Case Presentation: A 27-year-old white male with adult-onset asthma and recurrent pneumonia presented to a rural hospital with a one month history of ascending lower extremity numbness. He also reported fever, fatigue, night sweats, and a twenty-pound weight loss over three weeks. Initial workup revealed leukocytosis and eosinophilia, prompting transfer to our facility for further evaluation by hematology and infectious disease services.
Physical examination was significant for fever of 101.5°F, diffuse expiratory wheezing, and diminished sensation in the lower extremities. Laboratory analysis showed elevations in white blood cell count (22,000/μL), absolute eosinophil count (13,500/μL), inflammatory markers (ESR of 36 mm/hr, CRP of 9.25 mg/dL), and IgE (224 mg/dL). Serological analysis revealed an elevated rheumatoid factor (22.4 IU/mL) as well as a positive antinuclear antibody. While p-ANCA was found to be positive (1:40), c-ANCA was negative. Leukemia/lymphoma immunophenotyping by flow cytometry was negative. The patient’s blood, sputum, and urine cultures had no growth. His respiratory viral panel and QuantiFERON®-TB Gold were negative. Chest CT exhibited bilateral scattered ground-glass opacities. MRI of the brain showed diffuse inflammation of the sinuses. Transthoracic echocardiogram was normal. The patient reported worsening paresthesias, prompting right sural nerve biopsy which showed severe neuropathy with primary axonal degeneration.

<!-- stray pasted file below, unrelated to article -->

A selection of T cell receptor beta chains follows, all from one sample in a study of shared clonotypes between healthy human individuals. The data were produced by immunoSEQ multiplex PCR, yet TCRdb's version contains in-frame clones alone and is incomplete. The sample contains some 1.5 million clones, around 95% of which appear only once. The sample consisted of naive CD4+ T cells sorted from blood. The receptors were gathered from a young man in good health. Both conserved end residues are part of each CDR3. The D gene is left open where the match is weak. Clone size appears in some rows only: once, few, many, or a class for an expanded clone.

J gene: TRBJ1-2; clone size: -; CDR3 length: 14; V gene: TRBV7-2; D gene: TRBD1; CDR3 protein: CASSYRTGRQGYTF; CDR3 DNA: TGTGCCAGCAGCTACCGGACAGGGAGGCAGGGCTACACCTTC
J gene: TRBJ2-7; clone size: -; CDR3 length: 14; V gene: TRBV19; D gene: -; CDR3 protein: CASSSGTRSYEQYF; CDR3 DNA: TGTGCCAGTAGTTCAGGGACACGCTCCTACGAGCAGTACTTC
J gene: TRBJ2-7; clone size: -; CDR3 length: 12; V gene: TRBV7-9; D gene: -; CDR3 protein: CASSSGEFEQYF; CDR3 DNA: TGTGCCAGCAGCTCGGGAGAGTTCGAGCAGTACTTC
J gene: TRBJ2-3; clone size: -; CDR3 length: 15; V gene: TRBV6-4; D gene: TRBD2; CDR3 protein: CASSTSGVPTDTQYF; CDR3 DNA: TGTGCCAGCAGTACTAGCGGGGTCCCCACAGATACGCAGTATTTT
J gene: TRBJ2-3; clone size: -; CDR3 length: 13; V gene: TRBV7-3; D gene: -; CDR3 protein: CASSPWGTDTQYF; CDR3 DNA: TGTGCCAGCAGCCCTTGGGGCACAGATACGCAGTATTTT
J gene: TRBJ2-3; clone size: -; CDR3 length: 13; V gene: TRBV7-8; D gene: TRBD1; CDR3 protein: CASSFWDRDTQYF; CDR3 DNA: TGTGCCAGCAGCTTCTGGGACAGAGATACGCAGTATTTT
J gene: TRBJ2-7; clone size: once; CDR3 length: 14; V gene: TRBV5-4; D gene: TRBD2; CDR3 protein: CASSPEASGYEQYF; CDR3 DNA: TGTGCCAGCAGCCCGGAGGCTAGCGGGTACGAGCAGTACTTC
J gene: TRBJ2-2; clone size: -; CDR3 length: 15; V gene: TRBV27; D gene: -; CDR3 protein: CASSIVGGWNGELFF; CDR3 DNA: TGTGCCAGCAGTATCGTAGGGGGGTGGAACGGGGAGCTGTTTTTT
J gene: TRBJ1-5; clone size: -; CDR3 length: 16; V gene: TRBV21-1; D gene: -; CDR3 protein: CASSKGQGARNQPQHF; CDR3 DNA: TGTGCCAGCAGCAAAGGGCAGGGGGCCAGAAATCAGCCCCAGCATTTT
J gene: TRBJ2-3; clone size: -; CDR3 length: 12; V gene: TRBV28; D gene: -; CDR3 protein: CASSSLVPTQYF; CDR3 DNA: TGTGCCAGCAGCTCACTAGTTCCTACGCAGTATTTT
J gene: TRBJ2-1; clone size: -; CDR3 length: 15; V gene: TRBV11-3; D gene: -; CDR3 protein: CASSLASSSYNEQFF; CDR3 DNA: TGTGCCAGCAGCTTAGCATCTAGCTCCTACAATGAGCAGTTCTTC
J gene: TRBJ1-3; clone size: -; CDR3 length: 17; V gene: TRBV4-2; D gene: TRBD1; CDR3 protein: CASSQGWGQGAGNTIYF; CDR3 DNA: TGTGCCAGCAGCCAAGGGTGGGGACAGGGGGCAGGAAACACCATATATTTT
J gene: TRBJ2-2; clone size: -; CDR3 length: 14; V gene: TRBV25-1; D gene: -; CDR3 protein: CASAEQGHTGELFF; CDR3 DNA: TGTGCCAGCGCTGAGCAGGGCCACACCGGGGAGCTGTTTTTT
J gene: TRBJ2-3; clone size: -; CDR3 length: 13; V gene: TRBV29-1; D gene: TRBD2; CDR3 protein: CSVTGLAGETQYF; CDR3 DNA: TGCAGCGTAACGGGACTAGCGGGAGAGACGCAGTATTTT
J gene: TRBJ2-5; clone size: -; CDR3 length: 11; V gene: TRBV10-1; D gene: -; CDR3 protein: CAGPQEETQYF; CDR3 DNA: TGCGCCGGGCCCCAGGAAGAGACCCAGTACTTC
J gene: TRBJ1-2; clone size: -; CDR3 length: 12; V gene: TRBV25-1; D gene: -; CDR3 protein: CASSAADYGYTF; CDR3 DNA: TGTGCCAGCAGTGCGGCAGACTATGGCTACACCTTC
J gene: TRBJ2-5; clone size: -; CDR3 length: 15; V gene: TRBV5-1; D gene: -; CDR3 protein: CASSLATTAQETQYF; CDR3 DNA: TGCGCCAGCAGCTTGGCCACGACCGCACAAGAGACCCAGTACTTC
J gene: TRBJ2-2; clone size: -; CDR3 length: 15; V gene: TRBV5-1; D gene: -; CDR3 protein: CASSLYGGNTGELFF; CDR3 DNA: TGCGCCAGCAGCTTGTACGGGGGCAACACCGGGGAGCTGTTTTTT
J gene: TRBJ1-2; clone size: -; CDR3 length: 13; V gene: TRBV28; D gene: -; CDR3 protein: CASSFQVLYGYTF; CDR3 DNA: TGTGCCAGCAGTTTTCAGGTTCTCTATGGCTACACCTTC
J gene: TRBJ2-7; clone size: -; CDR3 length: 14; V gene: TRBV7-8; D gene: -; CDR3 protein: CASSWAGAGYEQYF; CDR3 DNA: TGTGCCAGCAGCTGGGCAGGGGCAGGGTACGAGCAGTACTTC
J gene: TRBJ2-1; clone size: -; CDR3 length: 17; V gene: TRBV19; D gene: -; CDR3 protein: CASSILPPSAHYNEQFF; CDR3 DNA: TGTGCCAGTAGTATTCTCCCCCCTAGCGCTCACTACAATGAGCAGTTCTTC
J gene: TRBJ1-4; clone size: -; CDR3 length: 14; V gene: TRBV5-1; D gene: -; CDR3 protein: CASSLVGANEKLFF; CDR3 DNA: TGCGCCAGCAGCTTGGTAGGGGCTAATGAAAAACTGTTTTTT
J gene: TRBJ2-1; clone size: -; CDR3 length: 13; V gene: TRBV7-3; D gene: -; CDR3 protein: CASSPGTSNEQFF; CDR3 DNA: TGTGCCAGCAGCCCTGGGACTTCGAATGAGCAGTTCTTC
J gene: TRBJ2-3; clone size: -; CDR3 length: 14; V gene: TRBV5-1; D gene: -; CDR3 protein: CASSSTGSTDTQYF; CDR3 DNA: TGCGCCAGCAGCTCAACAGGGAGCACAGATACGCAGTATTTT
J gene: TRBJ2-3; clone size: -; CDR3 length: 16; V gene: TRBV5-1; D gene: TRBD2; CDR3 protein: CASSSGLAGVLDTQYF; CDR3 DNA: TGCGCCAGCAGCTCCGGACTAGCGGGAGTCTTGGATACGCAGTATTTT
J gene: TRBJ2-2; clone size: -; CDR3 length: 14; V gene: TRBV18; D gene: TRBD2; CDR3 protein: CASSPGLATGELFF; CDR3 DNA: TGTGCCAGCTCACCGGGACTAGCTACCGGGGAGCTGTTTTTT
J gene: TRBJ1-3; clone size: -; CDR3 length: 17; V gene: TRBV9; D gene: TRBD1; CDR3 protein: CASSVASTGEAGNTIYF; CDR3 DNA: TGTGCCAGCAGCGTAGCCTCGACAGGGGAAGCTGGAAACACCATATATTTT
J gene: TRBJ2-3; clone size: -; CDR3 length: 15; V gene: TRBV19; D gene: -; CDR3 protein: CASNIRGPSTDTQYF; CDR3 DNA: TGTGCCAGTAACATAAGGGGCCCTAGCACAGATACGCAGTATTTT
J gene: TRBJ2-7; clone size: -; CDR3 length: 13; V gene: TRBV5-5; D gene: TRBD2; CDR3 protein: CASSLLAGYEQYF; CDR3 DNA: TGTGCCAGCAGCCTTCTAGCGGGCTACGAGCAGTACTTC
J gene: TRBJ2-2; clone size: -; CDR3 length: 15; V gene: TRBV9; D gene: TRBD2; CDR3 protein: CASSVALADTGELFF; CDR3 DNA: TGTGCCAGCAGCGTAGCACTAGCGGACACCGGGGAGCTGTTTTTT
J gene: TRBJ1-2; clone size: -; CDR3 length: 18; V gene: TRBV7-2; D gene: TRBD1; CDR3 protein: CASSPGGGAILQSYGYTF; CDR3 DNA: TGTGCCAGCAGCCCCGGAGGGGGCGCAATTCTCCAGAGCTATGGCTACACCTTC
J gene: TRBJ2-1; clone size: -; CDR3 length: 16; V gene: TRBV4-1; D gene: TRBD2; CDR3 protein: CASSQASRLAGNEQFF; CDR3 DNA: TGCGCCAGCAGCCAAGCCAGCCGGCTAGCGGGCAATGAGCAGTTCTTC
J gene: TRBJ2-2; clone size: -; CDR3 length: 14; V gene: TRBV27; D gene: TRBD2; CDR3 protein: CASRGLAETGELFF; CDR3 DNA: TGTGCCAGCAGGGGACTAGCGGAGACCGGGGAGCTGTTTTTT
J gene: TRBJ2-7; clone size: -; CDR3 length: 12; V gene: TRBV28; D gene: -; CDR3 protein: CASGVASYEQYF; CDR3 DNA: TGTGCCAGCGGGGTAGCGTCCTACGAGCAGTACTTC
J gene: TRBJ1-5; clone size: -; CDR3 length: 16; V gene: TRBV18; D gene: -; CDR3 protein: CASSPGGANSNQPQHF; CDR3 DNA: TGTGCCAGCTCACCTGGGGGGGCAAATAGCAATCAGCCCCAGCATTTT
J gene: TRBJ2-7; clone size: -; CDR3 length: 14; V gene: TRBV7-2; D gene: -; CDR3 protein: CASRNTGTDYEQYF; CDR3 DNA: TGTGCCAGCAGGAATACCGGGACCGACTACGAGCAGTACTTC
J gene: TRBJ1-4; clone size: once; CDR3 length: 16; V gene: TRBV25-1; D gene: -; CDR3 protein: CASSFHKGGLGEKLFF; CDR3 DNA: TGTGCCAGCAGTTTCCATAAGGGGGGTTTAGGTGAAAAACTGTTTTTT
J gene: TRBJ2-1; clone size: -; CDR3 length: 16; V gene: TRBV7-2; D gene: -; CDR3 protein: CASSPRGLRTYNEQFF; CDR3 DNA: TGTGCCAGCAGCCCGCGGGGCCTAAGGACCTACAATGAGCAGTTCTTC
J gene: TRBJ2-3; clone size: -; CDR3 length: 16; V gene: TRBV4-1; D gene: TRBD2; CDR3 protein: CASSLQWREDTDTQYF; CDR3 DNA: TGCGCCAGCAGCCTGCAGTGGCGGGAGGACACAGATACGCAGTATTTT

The patient met five out of the six criteria for the classification of eosinophilic granulomatosis with polyangiitis (EGPA) established by the American College of Rheumatology: asthma, >10% eosinophilia, polyneuropathy, transient pulmonary opacities on radiographs, and paranasal sinus abnormality. Meeting at least four of the six criteria provides a sensitivity of 85% and specificity of 99.7% for the diagnosis of EGPA. Treatment was initiated with prednisone, which was later tapered with the addition of azathioprine. At six-month follow up, he had downtrending eosinophilia as well as improvement of cough, dyspnea, and paresthesias.
Discussion: EGPA is a rare form of autoimmune vasculitis, with a reported annual incidence of 0.5-6.8 new cases per million. The prodromal phase is an allergic phase where patients develop adult-onset asthma or allergic rhinitis. The eosinophilic phase involves peripheral eosinophilia and involvement of multiple organ systems, such as the migratory pulmonary infiltrates in our patient. The vasculitic phase consists of constitutional symptoms (such as the fever, fatigue, and weight loss our patient exhibited) and peripheral neuropathy. Prompt recognition of this disease process, in the pre-vasculitic phase, can result in earlier treatment thus reducing morbidity for our patients.
Conclusions: EGPA is among the most rare of vasculitides and can present with a wide array of presenting signs and symptoms, making this disease a diagnostic puzzle. As demonstrated in this case, diagnosis often requires the involvement of multiple specialists in the inpatient setting. Hospitalists should maintain a high degree of suspicion for EGPA when patients present with adult-onset asthma, particularly in the setting of eosinophilia and polyneuropathy.
To cite this abstract:Nguyen, P; Rashid, H; Lai, T; Rashid, H; Cota, D. YOU’RE GETTING ON MY NERVES: A CASE OF EOSINOPHILIC GRANULOMATOSIS WITH POLYANGIITIS. Abstract published at Hospital Medicine 2018; April 8-11; Orlando, Fla. Abstract 752. https://www.shmabstracts.com/abstract/youre-getting-on-my-nerves-a-case-of-eosinophilic-granulomatosis-with-polyangiitis/. Accessed April 10, 2020.